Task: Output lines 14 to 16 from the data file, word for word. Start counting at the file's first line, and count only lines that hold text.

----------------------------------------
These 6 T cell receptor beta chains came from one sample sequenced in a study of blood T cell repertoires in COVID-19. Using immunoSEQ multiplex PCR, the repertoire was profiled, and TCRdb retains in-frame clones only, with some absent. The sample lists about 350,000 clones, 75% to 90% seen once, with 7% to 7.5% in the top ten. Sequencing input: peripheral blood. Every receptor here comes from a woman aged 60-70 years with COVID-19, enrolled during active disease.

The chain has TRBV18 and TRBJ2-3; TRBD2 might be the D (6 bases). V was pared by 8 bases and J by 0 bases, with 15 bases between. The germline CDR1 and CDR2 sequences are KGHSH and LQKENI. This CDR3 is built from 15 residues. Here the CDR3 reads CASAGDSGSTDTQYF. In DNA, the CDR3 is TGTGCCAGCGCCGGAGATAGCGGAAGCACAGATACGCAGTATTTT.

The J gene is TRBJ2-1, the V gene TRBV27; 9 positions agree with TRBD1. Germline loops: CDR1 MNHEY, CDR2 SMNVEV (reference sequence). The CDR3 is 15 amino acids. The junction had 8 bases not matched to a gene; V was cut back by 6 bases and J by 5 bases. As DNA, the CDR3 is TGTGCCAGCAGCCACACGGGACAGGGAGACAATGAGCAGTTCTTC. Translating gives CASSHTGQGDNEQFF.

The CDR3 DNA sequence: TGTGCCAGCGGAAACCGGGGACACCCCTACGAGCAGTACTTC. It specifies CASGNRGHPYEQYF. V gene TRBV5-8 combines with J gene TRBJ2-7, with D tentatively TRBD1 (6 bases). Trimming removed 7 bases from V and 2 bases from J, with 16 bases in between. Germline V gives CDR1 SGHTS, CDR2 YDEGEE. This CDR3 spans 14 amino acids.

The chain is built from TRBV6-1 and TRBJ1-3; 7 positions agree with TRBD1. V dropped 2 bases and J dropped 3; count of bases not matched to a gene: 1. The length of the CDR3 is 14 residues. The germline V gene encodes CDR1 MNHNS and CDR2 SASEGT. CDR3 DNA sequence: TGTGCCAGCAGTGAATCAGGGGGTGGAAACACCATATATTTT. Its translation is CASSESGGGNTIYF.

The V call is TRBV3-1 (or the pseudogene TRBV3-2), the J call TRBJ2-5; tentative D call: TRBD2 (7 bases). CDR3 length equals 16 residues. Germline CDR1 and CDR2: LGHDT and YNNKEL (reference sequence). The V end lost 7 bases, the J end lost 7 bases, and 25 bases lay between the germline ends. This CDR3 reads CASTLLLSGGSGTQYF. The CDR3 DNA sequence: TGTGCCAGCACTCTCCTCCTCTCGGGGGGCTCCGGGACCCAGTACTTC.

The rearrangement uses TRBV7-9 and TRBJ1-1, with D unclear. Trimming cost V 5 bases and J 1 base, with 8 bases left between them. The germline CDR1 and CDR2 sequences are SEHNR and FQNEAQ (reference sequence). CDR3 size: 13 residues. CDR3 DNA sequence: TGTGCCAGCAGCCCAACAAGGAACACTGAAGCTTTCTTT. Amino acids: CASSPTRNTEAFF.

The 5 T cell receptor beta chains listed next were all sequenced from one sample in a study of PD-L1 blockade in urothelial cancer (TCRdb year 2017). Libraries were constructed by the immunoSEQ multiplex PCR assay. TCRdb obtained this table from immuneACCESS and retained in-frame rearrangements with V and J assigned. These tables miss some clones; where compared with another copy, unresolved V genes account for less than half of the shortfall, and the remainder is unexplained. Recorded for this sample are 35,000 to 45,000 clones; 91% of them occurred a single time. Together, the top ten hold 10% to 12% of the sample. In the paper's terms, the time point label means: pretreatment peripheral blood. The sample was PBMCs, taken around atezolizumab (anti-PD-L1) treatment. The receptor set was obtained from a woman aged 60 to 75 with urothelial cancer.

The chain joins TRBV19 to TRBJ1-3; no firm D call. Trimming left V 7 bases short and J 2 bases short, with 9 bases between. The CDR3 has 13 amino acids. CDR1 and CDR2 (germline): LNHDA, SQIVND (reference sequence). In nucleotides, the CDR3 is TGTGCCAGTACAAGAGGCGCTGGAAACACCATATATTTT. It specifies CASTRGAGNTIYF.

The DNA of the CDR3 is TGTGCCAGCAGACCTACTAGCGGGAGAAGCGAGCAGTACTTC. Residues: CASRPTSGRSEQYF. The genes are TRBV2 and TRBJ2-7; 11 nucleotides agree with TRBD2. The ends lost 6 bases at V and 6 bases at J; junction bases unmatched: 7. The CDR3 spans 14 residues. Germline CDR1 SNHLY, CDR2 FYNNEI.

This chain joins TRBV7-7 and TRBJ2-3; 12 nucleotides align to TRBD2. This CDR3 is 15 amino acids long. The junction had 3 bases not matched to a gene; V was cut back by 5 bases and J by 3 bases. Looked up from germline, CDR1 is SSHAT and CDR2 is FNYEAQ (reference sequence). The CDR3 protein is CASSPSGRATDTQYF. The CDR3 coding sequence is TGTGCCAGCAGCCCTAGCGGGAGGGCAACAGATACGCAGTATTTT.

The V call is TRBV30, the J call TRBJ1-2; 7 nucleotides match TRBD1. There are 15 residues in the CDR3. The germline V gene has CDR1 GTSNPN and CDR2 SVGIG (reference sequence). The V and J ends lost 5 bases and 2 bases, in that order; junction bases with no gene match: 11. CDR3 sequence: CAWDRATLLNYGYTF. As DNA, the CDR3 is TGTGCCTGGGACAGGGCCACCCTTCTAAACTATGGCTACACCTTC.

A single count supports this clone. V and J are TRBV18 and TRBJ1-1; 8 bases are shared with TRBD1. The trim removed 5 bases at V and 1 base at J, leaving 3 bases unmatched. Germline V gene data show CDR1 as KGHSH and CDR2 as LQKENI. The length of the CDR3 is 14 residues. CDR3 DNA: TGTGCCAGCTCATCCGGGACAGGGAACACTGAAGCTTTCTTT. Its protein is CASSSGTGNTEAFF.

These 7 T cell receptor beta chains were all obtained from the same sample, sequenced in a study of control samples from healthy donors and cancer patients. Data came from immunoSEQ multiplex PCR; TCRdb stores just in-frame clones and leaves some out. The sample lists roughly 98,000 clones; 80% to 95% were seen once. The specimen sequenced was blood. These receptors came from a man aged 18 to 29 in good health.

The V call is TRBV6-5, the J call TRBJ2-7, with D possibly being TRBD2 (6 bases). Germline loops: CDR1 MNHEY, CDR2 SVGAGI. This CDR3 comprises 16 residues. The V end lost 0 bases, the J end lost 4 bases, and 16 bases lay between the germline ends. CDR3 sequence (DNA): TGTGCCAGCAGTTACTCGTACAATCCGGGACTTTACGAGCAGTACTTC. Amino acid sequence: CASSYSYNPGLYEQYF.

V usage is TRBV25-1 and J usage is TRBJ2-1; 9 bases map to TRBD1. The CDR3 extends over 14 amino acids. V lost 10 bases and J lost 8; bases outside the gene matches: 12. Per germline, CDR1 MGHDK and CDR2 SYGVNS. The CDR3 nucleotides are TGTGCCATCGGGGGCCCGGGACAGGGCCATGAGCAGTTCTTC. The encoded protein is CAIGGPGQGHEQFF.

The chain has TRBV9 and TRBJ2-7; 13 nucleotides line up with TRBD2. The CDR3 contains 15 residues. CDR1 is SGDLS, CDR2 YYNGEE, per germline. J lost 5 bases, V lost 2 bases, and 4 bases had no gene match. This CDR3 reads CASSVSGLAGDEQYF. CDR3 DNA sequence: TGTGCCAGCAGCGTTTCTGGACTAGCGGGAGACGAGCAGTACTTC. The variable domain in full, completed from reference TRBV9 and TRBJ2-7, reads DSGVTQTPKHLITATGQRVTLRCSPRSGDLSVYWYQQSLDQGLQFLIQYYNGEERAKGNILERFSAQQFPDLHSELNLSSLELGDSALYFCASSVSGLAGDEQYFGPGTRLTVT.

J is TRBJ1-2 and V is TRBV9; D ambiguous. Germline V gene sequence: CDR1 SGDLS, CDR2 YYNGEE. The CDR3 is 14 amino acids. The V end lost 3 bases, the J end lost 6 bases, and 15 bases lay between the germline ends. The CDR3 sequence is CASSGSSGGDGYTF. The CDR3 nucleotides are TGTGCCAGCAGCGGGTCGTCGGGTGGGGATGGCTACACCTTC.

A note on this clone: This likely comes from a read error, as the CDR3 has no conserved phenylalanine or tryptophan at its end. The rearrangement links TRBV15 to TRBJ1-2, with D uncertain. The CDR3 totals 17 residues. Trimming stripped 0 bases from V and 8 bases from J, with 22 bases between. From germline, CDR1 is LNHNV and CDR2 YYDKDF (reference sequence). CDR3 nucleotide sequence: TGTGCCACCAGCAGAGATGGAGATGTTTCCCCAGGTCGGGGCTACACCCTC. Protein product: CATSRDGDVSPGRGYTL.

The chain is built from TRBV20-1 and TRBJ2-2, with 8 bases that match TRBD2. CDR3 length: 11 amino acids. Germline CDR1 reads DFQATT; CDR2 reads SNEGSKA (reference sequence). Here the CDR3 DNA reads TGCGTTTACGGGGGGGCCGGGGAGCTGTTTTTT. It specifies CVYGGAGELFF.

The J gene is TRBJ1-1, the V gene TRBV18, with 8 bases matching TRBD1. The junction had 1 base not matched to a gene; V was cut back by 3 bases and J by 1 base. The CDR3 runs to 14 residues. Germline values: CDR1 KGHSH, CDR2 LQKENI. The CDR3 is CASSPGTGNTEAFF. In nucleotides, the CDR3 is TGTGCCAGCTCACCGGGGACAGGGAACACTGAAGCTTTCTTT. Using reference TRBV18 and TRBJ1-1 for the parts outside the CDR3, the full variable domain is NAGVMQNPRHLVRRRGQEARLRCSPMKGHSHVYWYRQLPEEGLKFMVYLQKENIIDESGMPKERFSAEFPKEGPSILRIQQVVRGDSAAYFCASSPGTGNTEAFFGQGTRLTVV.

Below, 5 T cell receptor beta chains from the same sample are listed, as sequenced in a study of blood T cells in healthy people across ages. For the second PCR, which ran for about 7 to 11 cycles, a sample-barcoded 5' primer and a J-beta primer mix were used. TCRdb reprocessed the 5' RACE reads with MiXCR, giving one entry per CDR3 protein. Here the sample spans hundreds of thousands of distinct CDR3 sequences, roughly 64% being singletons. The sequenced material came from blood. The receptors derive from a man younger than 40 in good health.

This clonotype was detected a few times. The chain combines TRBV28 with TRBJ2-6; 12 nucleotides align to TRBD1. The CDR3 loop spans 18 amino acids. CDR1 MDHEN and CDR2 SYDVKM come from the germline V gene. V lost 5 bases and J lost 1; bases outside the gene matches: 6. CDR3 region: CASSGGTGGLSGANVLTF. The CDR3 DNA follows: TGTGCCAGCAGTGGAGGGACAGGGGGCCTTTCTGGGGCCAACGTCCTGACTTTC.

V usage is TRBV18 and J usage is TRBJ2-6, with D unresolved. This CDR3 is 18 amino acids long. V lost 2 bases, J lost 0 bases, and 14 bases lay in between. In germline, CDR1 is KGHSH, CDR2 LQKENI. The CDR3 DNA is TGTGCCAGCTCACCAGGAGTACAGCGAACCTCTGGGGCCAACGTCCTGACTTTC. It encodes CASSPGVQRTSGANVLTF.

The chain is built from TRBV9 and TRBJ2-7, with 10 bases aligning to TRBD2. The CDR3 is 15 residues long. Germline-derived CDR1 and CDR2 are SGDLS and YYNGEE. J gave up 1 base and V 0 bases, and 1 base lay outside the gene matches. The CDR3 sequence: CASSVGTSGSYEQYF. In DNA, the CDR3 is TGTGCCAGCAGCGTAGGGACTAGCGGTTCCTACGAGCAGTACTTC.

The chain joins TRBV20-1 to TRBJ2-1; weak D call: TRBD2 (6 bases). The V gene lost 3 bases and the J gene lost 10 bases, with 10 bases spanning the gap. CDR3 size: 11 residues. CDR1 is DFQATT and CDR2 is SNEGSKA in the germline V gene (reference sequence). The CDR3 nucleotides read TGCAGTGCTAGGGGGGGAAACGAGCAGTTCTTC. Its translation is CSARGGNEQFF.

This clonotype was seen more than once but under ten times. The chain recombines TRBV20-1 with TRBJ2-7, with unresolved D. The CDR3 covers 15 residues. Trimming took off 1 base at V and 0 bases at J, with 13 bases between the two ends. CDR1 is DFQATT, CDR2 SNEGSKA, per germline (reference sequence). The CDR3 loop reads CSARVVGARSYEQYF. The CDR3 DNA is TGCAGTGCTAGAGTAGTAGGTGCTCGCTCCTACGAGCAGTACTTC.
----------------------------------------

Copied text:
These 7 T cell receptor beta chains were all obtained from the same sample, sequenced in a study of control samples from healthy donors and cancer patients. Data came from immunoSEQ multiplex PCR; TCRdb stores just in-frame clones and leaves some out. The sample lists roughly 98,000 clones; 80% to 95% were seen once. The specimen sequenced was blood. These receptors came from a man aged 18 to 29 in good health.

The V call is TRBV6-5, the J call TRBJ2-7, with D possibly being TRBD2 (6 bases). Germline loops: CDR1 MNHEY, CDR2 SVGAGI. This CDR3 comprises 16 residues. The V end lost 0 bases, the J end lost 4 bases, and 16 bases lay between the germline ends. CDR3 sequence (DNA): TGTGCCAGCAGTTACTCGTACAATCCGGGACTTTACGAGCAGTACTTC. Amino acid sequence: CASSYSYNPGLYEQYF.

V usage is TRBV25-1 and J usage is TRBJ2-1; 9 bases map to TRBD1. The CDR3 extends over 14 amino acids. V lost 10 bases and J lost 8; bases outside the gene matches: 12. Per germline, CDR1 MGHDK and CDR2 SYGVNS. The CDR3 nucleotides are TGTGCCATCGGGGGCCCGGGACAGGGCCATGAGCAGTTCTTC. The encoded protein is CAIGGPGQGHEQFF.